And to them I say: Pay off your mortgage.

Every financial decision involves a blend of analytical and emotional factors. We are told that emotion doesn’t belong in business or in financial decisions. But, in fact our decisions are often primarily based in them. To deny our emotional needs in financial decisions is to deny ourselves—the part of us that needs to feel good about what we are doing and to feel safe.

Remember that financial planning is usually based 80% on fact and 20% on emotion—except when the decision is based 100% on emotion.

I often work with couples where one spouse is very analytical. Stereotypically, the husband arrives with all the mortgage amortization schedules and has all the proof to show his wife why they shouldn’t pay off their mortgage. He listens to me reinforce his position and smiles.

Then I tell them that emotional factors should sometimes take precedence over analytical results and the wife lights up. If one spouse has strong emotional reasons to pay off the home, I may support doing that over what the strict financial analysis might show. The emotional drain of not having the mortgage paid off may actually be more costly than the amount of money they are bypassing by not investing in the market. Some people find that the peace of mind that comes from living in a house that is paid for is priceless.

One client worked for a company that was bought by another company. As a result of the buy-out, his stock options increased in value by 35% percent. His net worth increased to over five million dollars. Do he and his wife have enough money? Shouldn’t that amount of money give them peace of mind? Not in this case. His wife will not be comfortable until their mortgage is paid off.

But he didn’t want to pay off the entire mortgage immediately. In the end, they compromised. They made an agreement that 25% of everything from the old company stock that is sold would be diverted and will go toward paying off the house. The other 75% can be invested in the market. This accomplishes what the wife needs and, at the same time, takes advantage of the higher potential returns they can make in the market.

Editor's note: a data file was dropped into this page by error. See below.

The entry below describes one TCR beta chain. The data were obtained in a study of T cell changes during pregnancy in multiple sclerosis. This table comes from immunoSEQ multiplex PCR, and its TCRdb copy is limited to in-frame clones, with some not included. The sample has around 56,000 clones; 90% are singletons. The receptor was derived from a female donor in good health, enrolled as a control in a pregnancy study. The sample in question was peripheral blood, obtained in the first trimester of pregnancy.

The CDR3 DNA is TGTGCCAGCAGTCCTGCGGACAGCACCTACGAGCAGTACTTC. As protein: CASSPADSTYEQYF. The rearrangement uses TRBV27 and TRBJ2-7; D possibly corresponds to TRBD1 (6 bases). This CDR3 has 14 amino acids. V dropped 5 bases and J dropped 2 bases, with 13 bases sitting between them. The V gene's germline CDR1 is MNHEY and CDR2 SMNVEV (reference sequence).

Paying off a mortgage early may give you peace of mind. Who cares about a few percentage points one way or another if you sleep better at night? Go ahead and pay off your mortgage. Just be clear why you are doing so.

But if optimizing your long-term financial return is important to you, then begin to see your mortgage interest in a different light. You could take the money you would otherwise be using to pay off your mortgage early and invest it in a diversified portfolio. Over a time period of ten years or longer, your portfolio could potentially earn you a higher return than your mortgage interest rate. In the long run, you would probably come out ahead.

Myth #7: Owning a House Means I’ve “Made It” (part 3)

To rent or to buy comes down to a lifestyle choice. First look at the facts: What are the true costs of buying versus the cost of renting? Once you can clearly see the facts, does it make financial sense to buy or rent? If rent comes out on top, then stand back and ask yourself, “But, do I want to rent?” The answer may very well be “no.” If so, the emotional issues may outweigh the financial ones.

I tell my clients that most financial planning decisions are based 80% on facts and 20% on emotions—except when the decision is based 100% on emotions. The decision to rent or buy a home is a perfect example of this principle. No matter what the facts are, sometimes our emotions are the real reason we decide to do things. If you run the numbers, they may show that it is more cost effective to rent: the fact. But you may just feel better knowing that the roof over your head is one that you are going to own one day: the emotion. If you decide to buy when the facts suggest differently, that is a decision 100% based on emotion. That’s fine, as long as you decide it consciously.

The important thing is to make the decision based on the lifestyle elements that are really important to you. Avoid making an automatic decision to buy because you have been told it’s a great investment or because you feel it’s necessary in order to be considered a grown-up.

If your reason for buying a home is based on financial issues alone and the analysis shows rent is better, then rent. If you need the emotional security of owning, then buy.